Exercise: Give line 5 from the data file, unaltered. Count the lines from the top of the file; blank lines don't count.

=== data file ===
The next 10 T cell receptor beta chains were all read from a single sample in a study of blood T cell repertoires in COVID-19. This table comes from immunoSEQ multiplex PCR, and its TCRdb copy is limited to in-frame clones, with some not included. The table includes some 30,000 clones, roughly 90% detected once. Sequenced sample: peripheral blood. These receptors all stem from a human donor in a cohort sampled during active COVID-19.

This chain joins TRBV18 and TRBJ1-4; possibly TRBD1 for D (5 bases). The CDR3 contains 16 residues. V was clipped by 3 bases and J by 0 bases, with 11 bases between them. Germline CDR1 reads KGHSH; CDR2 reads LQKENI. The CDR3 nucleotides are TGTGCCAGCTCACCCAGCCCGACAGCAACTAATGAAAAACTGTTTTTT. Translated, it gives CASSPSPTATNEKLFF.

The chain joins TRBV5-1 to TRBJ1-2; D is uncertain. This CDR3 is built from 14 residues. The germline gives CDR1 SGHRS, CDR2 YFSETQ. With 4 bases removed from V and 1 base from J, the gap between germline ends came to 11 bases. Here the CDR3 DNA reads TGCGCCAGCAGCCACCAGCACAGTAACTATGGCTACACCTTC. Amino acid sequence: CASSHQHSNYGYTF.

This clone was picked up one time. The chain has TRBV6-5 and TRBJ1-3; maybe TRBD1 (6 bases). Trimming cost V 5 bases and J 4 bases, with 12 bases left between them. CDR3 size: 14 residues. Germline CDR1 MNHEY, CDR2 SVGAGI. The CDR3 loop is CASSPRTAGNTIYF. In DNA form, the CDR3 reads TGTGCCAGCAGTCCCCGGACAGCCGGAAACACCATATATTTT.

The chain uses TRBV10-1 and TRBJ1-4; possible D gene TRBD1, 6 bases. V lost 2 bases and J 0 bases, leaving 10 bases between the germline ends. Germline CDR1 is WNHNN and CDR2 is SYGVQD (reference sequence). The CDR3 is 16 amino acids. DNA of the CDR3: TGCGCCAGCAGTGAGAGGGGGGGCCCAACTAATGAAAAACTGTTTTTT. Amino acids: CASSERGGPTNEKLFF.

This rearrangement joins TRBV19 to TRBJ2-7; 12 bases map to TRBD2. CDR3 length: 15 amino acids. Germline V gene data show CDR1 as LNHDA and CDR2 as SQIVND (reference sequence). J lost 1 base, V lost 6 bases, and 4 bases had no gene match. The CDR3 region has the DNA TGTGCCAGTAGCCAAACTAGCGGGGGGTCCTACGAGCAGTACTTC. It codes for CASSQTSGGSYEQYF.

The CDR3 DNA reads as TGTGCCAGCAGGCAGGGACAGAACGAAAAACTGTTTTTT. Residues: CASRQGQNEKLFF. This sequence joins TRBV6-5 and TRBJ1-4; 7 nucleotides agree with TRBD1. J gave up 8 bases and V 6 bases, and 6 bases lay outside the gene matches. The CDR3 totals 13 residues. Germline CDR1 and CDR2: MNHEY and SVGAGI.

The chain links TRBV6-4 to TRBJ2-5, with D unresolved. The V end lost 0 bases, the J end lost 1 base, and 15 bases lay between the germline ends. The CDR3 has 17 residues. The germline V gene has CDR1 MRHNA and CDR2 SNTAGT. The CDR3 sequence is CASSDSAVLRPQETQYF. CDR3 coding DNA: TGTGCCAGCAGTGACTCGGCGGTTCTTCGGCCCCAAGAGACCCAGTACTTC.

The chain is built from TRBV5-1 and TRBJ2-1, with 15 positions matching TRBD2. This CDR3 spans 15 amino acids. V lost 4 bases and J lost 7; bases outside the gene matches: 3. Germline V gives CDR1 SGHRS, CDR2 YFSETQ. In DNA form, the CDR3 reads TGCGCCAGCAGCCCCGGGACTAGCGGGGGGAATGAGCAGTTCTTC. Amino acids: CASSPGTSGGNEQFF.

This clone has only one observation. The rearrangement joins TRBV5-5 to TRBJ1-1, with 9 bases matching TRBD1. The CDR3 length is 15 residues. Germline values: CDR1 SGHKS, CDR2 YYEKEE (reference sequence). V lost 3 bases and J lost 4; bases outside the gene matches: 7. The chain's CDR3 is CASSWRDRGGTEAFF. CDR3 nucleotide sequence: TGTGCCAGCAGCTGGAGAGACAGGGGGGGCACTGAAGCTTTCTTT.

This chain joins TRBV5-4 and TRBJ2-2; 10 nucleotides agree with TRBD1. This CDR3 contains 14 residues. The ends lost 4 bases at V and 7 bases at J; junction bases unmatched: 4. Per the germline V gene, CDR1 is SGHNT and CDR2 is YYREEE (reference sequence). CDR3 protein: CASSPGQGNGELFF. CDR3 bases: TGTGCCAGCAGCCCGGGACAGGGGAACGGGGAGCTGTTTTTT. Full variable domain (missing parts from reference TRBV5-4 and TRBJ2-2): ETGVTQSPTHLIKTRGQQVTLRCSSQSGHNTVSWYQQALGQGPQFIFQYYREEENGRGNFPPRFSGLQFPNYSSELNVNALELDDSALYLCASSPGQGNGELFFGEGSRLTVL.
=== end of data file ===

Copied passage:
The chain uses TRBV10-1 and TRBJ1-4; possible D gene TRBD1, 6 bases. V lost 2 bases and J 0 bases, leaving 10 bases between the germline ends. Germline CDR1 is WNHNN and CDR2 is SYGVQD (reference sequence). The CDR3 is 16 amino acids. DNA of the CDR3: TGCGCCAGCAGTGAGAGGGGGGGCCCAACTAATGAAAAACTGTTTTTT. Amino acids: CASSERGGPTNEKLFF.